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    Guiding Stars Gets Tweaked

    The Guiding Stars store-wide nutrition navigation system has made minor revisions to its evidence-based proprietary algorithm, which is regularly reviewed by the Guiding Stars Scientific Advisory Panel and amended as necessary, based on changes in dietary guidelines, nutrition policy and/or new scientific evidence that arises. The changes were made last month, with store shelf tags reflecting the revised star ratings in late June.

    The Guiding Stars store-wide nutrition navigation system has made minor revisions to its evidence-based proprietary algorithm, which is regularly reviewed by the Guiding Stars Scientific Advisory Panel and amended as necessary, based on changes in dietary guidelines, nutrition policy and/or new scientific evidence that arises. The changes were made last month, with store shelf tags reflecting the revised star ratings in late June.

    The program’s algorithm incorporates the most current dietary guidelines and recommendations of such organizations as the U.S. Food and Drug Administration, the U.S. Department of Agriculture, the U.S. Health & Human Services, the National Academy of Sciences and the World Health Organization.

    “Nutrition is an ever-evolving science that is constantly being amended by health experts as we learn more about certain foods and how they impact our overall health,” explained Leslie Fischer, PhD, MPH, RD, a member of Guiding Stars’ Scientific Advisory Panel. “Changes in the algorithm serve to further positively influence consumers’ ability to make nutritious choices.”

    Changes to the algorithm changes include the following:

    --Removing “sodium citrate” as a keyword for added sodium for meat/dairy. Sodium citrate is currently added to yogurts, but is a part of the standard of identity and, according to the FDA Code of Regulations, manufacturers aren’t required to declare it on the ingredient panel. This revision is being implemented because companies that choose to voluntarily declare the ingredient were unfairly being debited.

    --Amending the trans fat rule to debit only those items that contain manufactured trans fat in the form of partially hydrogenated oils as an ingredient, or that have at least 0.5 grams or more of naturally occurring trans fat. While most trans fat in foods comes from partially hydrogenated oils, there are some naturally occurring trans fats in meat and dairy products. This change corrects the model, as some foods with tiny amounts of naturally occurring trans fats (beef, dairy, etc.) were being debited in the same way as foods containing added trans fats. All items containing “partially hydrogenated” oil ingredients have always been in the program.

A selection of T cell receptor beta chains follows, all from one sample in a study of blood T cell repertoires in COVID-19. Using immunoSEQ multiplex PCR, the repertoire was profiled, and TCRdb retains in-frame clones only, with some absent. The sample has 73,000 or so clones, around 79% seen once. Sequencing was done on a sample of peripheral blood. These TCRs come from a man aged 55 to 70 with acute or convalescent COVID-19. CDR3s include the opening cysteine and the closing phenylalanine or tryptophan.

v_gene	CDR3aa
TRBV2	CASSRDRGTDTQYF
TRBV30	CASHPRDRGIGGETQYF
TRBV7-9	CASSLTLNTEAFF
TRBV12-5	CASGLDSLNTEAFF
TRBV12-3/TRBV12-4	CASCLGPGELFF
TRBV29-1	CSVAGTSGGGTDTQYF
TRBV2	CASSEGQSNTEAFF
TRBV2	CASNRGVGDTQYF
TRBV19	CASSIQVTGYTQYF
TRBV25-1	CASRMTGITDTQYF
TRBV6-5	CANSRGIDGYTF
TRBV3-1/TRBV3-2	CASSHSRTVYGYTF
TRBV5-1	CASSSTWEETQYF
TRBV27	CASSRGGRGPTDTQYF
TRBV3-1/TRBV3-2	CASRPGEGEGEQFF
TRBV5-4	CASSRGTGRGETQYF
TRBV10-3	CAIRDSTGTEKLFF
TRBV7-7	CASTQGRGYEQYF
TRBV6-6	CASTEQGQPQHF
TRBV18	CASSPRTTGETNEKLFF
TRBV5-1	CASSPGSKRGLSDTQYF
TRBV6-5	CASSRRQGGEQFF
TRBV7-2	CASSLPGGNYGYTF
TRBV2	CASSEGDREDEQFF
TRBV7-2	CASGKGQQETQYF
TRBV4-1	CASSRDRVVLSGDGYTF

--Revising the whole grain credit to ensure that all single-ingredient whole grain items such as brown rice receive the whole grain credit in keeping with the recent FDA ruling that all single-ingredient whole grains can carry the whole grains health claim.

    --Updating the algorithm’s rounding rules so that dietary fiber and omega-3 fatty acid values are rounded to the nearest hundredths and the remaining attribute values are rounded to the tenths to properly align data in the system database to FDA labeling requirements or rules in the Guiding Stars algorithm.

    --Removing “fluoride” as a keyword for nutrient density

    The algorithm adjustments will affect the star ratings of less than 1 percent of the database, with most affected items gaining one star.

    The Guiding Stars system, introduced in September 2006 at Hannaford Supermarkets, rates and indexes over 60,000 edible products, including packaged foods, fresh foods, produce and prepared meals. The program is now featured on shelf tags and signage at the Delhaize-owned Hannaford, Food Lion and Sweetbay banners in the Northeast, Southeast, Mid-Atlantic and Florida, as well as a public school and college in Scarborough, Maine-based Hannaford’s home state.

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